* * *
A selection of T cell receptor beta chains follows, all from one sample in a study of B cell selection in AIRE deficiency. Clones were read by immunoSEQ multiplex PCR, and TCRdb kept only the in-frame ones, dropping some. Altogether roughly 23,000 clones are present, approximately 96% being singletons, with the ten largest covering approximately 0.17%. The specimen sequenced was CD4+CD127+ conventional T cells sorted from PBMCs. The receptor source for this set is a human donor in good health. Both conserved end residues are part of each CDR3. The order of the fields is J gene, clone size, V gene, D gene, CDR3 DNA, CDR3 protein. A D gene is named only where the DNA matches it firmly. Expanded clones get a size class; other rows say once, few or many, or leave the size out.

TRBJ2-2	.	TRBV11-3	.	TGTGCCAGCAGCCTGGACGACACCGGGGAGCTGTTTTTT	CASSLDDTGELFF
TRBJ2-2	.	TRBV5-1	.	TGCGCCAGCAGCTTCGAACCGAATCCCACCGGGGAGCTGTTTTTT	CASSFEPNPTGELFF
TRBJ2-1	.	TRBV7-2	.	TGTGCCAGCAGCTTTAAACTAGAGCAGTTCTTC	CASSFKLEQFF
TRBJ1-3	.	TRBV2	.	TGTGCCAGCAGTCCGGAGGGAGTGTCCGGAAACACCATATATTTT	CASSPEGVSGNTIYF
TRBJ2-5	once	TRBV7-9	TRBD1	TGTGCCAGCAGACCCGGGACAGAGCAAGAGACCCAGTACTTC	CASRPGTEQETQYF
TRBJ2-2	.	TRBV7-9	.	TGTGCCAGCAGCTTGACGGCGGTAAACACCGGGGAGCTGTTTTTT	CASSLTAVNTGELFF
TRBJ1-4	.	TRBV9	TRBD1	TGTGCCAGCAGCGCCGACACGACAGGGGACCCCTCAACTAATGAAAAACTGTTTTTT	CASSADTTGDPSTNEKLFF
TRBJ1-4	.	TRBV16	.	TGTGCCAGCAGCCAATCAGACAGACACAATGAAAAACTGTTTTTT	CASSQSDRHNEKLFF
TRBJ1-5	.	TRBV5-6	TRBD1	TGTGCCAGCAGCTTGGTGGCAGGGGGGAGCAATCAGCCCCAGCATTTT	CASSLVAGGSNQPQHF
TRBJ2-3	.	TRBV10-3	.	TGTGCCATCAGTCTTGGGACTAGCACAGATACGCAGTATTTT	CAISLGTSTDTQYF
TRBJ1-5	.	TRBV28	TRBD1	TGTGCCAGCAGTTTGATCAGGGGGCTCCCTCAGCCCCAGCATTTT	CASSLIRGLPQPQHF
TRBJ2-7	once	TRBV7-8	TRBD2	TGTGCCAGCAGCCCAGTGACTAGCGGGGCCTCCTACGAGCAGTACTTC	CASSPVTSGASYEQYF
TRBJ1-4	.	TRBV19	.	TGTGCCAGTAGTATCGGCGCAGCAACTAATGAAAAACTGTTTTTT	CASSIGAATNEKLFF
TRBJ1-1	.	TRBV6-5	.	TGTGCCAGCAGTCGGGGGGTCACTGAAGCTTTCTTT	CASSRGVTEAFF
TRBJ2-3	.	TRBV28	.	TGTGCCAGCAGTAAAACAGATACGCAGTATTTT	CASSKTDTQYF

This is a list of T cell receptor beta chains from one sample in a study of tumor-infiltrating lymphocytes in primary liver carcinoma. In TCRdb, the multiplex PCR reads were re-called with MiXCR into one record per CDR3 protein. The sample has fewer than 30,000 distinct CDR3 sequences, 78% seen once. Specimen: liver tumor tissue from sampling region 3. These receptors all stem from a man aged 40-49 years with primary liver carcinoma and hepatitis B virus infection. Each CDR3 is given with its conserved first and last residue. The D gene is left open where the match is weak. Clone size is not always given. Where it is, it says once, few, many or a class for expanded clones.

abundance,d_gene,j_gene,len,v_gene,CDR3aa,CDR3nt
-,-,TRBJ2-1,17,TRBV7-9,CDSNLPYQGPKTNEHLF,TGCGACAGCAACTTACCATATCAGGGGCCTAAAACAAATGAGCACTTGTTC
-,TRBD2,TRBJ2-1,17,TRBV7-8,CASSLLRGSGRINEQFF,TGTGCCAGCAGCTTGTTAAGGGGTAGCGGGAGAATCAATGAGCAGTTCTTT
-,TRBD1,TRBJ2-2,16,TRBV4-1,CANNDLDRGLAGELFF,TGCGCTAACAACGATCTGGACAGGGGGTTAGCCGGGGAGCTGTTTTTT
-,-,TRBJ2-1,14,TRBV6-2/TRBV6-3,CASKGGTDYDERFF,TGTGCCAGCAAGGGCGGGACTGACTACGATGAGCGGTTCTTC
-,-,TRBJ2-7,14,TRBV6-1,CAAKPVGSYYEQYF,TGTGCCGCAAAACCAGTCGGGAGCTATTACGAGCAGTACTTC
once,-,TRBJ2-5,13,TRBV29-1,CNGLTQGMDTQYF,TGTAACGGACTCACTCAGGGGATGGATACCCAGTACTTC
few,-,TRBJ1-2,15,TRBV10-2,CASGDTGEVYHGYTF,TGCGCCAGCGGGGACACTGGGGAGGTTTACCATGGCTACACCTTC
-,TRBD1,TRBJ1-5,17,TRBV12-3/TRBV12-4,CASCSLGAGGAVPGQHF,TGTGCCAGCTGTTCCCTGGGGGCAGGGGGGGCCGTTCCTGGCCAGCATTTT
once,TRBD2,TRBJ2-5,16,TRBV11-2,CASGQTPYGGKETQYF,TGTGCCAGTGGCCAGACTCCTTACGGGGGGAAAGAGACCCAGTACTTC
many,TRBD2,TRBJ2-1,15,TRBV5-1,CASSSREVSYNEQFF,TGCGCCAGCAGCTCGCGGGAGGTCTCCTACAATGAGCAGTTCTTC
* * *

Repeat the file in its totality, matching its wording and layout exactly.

A selection of T cell receptor beta chains follows, all from one sample in a study of B cell selection in AIRE deficiency. Clones were read by immunoSEQ multiplex PCR, and TCRdb kept only the in-frame ones, dropping some. Altogether roughly 23,000 clones are present, approximately 96% being singletons, with the ten largest covering approximately 0.17%. The specimen sequenced was CD4+CD127+ conventional T cells sorted from PBMCs. The receptor source for this set is a human donor in good health. Both conserved end residues are part of each CDR3. The order of the fields is J gene, clone size, V gene, D gene, CDR3 DNA, CDR3 protein. A D gene is named only where the DNA matches it firmly. Expanded clones get a size class; other rows say once, few or many, or leave the size out.

TRBJ2-2	.	TRBV11-3	.	TGTGCCAGCAGCCTGGACGACACCGGGGAGCTGTTTTTT	CASSLDDTGELFF
TRBJ2-2	.	TRBV5-1	.	TGCGCCAGCAGCTTCGAACCGAATCCCACCGGGGAGCTGTTTTTT	CASSFEPNPTGELFF
TRBJ2-1	.	TRBV7-2	.	TGTGCCAGCAGCTTTAAACTAGAGCAGTTCTTC	CASSFKLEQFF
TRBJ1-3	.	TRBV2	.	TGTGCCAGCAGTCCGGAGGGAGTGTCCGGAAACACCATATATTTT	CASSPEGVSGNTIYF
TRBJ2-5	once	TRBV7-9	TRBD1	TGTGCCAGCAGACCCGGGACAGAGCAAGAGACCCAGTACTTC	CASRPGTEQETQYF
TRBJ2-2	.	TRBV7-9	.	TGTGCCAGCAGCTTGACGGCGGTAAACACCGGGGAGCTGTTTTTT	CASSLTAVNTGELFF
TRBJ1-4	.	TRBV9	TRBD1	TGTGCCAGCAGCGCCGACACGACAGGGGACCCCTCAACTAATGAAAAACTGTTTTTT	CASSADTTGDPSTNEKLFF
TRBJ1-4	.	TRBV16	.	TGTGCCAGCAGCCAATCAGACAGACACAATGAAAAACTGTTTTTT	CASSQSDRHNEKLFF
TRBJ1-5	.	TRBV5-6	TRBD1	TGTGCCAGCAGCTTGGTGGCAGGGGGGAGCAATCAGCCCCAGCATTTT	CASSLVAGGSNQPQHF
TRBJ2-3	.	TRBV10-3	.	TGTGCCATCAGTCTTGGGACTAGCACAGATACGCAGTATTTT	CAISLGTSTDTQYF
TRBJ1-5	.	TRBV28	TRBD1	TGTGCCAGCAGTTTGATCAGGGGGCTCCCTCAGCCCCAGCATTTT	CASSLIRGLPQPQHF
TRBJ2-7	once	TRBV7-8	TRBD2	TGTGCCAGCAGCCCAGTGACTAGCGGGGCCTCCTACGAGCAGTACTTC	CASSPVTSGASYEQYF
TRBJ1-4	.	TRBV19	.	TGTGCCAGTAGTATCGGCGCAGCAACTAATGAAAAACTGTTTTTT	CASSIGAATNEKLFF
TRBJ1-1	.	TRBV6-5	.	TGTGCCAGCAGTCGGGGGGTCACTGAAGCTTTCTTT	CASSRGVTEAFF
TRBJ2-3	.	TRBV28	.	TGTGCCAGCAGTAAAACAGATACGCAGTATTTT	CASSKTDTQYF

This is a list of T cell receptor beta chains from one sample in a study of tumor-infiltrating lymphocytes in primary liver carcinoma. In TCRdb, the multiplex PCR reads were re-called with MiXCR into one record per CDR3 protein. The sample has fewer than 30,000 distinct CDR3 sequences, 78% seen once. Specimen: liver tumor tissue from sampling region 3. These receptors all stem from a man aged 40-49 years with primary liver carcinoma and hepatitis B virus infection. Each CDR3 is given with its conserved first and last residue. The D gene is left open where the match is weak. Clone size is not always given. Where it is, it says once, few, many or a class for expanded clones.

abundance,d_gene,j_gene,len,v_gene,CDR3aa,CDR3nt
-,-,TRBJ2-1,17,TRBV7-9,CDSNLPYQGPKTNEHLF,TGCGACAGCAACTTACCATATCAGGGGCCTAAAACAAATGAGCACTTGTTC
-,TRBD2,TRBJ2-1,17,TRBV7-8,CASSLLRGSGRINEQFF,TGTGCCAGCAGCTTGTTAAGGGGTAGCGGGAGAATCAATGAGCAGTTCTTT
-,TRBD1,TRBJ2-2,16,TRBV4-1,CANNDLDRGLAGELFF,TGCGCTAACAACGATCTGGACAGGGGGTTAGCCGGGGAGCTGTTTTTT
-,-,TRBJ2-1,14,TRBV6-2/TRBV6-3,CASKGGTDYDERFF,TGTGCCAGCAAGGGCGGGACTGACTACGATGAGCGGTTCTTC
-,-,TRBJ2-7,14,TRBV6-1,CAAKPVGSYYEQYF,TGTGCCGCAAAACCAGTCGGGAGCTATTACGAGCAGTACTTC
once,-,TRBJ2-5,13,TRBV29-1,CNGLTQGMDTQYF,TGTAACGGACTCACTCAGGGGATGGATACCCAGTACTTC
few,-,TRBJ1-2,15,TRBV10-2,CASGDTGEVYHGYTF,TGCGCCAGCGGGGACACTGGGGAGGTTTACCATGGCTACACCTTC
-,TRBD1,TRBJ1-5,17,TRBV12-3/TRBV12-4,CASCSLGAGGAVPGQHF,TGTGCCAGCTGTTCCCTGGGGGCAGGGGGGGCCGTTCCTGGCCAGCATTTT
once,TRBD2,TRBJ2-5,16,TRBV11-2,CASGQTPYGGKETQYF,TGTGCCAGTGGCCAGACTCCTTACGGGGGGAAAGAGACCCAGTACTTC
many,TRBD2,TRBJ2-1,15,TRBV5-1,CASSSREVSYNEQFF,TGCGCCAGCAGCTCGCGGGAGGTCTCCTACAATGAGCAGTTCTTC